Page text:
by Benjamin Yount
The top Republican in the Wisconsin Assembly is not a fan of the UW System’s decision to no longer require an SAT or ACT test.
UW Regents last week approved a plan to extend the school’s “test-optional policy” for two more years. That means high school freshmen and sophomores don’t have to worry about taking the tests in order to get into a University of Wisconsin school.
Regents say dropping the test requirement will help more students get into college.
“This extension allows us to offer continued flexibility in the admissions process for prospective students,” Derek Kindle, vice provost for Enrollment Management, said in a statement Friday.
But Wisconsin Assembly Speaker Robin Vos said dropping the SAT or ACT requirement eliminates a measuring stick that helps to make sure new students are prepared for college.
“Remedial class attendance numbers have been growing for years because high school students are unprepared for college as it is,” Vos said Friday. “Removing the ACT/SAT requirements only exacerbates this.”
A report from the UW System from back in 2018 shows about 20% of new freshmen have to take a remedial math class, while over 6% of new freshmen have to take a remedial English class. Newer reports are no longer available on the UW website.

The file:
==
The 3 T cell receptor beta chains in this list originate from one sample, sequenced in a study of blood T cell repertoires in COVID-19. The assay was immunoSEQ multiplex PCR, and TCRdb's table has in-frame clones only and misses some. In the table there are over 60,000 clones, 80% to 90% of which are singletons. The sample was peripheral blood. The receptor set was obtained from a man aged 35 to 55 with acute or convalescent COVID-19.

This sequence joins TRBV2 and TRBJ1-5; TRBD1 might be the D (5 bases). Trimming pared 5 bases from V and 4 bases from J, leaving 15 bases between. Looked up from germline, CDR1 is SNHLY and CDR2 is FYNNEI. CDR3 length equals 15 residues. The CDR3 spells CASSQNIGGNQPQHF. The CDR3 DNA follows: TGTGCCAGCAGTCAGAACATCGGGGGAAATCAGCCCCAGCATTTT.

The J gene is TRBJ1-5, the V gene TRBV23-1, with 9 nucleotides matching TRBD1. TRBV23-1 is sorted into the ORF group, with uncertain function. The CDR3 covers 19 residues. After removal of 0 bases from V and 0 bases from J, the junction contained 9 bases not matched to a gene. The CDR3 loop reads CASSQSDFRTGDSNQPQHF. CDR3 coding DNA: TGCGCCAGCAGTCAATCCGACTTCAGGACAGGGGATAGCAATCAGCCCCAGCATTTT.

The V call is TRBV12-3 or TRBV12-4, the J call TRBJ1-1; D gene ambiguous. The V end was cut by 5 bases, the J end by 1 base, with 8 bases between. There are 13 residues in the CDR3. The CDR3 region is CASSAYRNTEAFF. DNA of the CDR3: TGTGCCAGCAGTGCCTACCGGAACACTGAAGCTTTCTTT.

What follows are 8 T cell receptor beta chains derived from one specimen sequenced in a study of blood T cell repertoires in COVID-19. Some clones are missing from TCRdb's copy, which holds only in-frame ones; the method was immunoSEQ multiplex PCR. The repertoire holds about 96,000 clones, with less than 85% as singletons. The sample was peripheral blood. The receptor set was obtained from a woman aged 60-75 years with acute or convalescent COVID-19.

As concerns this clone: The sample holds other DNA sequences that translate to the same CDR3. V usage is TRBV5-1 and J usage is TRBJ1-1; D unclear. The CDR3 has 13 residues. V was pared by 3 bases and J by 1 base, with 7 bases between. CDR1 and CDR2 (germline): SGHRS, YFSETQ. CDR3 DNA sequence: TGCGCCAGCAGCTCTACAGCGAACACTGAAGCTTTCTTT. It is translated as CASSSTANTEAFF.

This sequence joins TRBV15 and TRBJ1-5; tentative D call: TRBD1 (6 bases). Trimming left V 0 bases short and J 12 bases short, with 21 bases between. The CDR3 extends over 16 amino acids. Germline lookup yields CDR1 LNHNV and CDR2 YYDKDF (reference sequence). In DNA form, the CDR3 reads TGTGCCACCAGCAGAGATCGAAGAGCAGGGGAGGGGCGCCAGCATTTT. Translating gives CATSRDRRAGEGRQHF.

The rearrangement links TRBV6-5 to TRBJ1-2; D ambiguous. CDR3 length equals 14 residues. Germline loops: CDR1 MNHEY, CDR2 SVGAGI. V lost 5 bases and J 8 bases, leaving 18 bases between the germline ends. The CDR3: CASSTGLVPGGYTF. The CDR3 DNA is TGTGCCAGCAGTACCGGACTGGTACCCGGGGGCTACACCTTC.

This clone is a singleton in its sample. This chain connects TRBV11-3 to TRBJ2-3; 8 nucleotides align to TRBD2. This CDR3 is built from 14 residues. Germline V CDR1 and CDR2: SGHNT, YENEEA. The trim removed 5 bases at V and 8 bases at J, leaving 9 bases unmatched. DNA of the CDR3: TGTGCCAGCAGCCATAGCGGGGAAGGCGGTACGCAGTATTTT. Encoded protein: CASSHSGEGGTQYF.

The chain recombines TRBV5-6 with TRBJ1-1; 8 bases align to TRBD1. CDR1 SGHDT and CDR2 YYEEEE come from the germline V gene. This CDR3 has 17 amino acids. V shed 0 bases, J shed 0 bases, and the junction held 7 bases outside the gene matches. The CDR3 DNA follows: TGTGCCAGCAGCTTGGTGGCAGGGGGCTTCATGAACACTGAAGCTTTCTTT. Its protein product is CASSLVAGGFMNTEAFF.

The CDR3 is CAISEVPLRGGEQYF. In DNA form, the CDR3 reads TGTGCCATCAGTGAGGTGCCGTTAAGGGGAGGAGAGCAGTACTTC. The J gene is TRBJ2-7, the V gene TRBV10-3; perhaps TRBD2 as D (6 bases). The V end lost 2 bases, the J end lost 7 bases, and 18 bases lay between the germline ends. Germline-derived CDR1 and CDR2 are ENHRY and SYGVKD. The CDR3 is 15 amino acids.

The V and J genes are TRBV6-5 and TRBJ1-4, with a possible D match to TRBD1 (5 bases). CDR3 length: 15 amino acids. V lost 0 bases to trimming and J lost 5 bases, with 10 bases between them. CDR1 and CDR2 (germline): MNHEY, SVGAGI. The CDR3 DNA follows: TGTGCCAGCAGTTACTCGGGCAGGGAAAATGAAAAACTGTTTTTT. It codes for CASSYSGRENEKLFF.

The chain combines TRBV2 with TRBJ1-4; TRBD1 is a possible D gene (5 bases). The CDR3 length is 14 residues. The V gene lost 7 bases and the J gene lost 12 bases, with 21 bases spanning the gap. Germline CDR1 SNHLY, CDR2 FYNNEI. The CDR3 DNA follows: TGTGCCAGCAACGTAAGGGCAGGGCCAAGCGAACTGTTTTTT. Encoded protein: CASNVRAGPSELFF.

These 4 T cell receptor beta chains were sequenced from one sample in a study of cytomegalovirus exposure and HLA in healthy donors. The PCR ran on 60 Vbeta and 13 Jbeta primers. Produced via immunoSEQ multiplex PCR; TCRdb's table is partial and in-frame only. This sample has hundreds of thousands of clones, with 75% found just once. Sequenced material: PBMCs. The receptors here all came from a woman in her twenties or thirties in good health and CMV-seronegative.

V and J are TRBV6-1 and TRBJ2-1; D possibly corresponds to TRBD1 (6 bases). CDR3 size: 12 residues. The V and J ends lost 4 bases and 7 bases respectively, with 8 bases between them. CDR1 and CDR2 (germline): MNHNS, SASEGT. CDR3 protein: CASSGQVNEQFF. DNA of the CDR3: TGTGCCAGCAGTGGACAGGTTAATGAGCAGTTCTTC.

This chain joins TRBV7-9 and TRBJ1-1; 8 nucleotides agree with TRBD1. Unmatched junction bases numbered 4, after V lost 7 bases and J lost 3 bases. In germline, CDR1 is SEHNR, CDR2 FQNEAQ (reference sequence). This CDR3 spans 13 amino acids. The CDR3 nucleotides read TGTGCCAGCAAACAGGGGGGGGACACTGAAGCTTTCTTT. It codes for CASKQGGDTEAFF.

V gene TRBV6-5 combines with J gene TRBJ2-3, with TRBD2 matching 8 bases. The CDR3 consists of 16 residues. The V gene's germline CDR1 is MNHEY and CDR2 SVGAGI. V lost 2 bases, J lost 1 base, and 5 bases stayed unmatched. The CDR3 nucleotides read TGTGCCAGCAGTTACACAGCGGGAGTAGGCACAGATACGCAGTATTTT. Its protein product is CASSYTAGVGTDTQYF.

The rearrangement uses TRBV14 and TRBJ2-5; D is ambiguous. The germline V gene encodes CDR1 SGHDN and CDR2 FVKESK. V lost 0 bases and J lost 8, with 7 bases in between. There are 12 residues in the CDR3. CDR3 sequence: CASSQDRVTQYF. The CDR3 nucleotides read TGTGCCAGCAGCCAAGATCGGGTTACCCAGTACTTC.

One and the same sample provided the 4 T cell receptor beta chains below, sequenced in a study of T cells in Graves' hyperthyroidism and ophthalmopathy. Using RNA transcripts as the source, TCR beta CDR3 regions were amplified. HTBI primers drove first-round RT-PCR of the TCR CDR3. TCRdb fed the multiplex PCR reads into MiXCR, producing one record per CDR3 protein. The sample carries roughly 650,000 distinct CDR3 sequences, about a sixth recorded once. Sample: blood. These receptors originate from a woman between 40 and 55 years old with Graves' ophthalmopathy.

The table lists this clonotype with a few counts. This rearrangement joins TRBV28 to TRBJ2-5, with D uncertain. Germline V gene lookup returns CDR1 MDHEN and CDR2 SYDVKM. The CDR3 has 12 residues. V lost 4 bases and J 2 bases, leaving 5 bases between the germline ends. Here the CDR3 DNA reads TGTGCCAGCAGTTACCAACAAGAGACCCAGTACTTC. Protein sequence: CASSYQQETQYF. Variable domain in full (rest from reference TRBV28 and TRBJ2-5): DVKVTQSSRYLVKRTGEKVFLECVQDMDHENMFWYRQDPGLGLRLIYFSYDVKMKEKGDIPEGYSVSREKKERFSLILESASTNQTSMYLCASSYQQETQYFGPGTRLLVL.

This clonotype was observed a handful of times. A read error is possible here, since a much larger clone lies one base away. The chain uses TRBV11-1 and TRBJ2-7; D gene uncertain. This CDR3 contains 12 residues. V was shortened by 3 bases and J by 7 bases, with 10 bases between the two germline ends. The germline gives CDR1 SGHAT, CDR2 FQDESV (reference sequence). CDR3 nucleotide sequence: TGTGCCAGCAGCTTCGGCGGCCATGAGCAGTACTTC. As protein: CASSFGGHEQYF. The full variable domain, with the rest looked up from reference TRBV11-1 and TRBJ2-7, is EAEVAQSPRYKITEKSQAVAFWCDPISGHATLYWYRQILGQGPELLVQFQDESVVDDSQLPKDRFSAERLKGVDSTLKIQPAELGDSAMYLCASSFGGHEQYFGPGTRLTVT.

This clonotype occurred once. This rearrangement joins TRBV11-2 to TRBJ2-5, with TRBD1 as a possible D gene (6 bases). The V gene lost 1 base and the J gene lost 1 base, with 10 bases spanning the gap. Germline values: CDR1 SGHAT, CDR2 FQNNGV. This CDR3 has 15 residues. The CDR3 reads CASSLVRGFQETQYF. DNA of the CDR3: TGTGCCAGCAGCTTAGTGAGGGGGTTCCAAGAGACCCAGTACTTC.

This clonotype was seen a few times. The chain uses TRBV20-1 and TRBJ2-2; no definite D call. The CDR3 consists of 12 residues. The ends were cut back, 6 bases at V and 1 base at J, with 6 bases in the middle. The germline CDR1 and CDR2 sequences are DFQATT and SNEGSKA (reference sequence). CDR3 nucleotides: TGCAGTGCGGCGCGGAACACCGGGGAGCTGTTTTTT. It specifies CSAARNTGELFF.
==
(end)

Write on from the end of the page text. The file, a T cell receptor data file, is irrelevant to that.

Vos and lawmakers in Madison have talked for years about the high number of high school students who are behind.
“Only one-third of Wisconsin students are proficient – operating at grade level – in math and English language arts, 64% of Wisconsin students are not proficient in reading, with 34% of Wisconsin students not even meeting a basic reading level,” Vos explained.
The UW System first made the SAT and ACT optional during last year’s coronavirus-inspired school closures, but universities across the country have been emphasizing the test less and less in recent years.
Vos said that’s a bad idea.
“Educational institutions should be reinstating benchmarks, not removing them,” Vos added.
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Benjamin Yount is a regular contributor to The Center Square.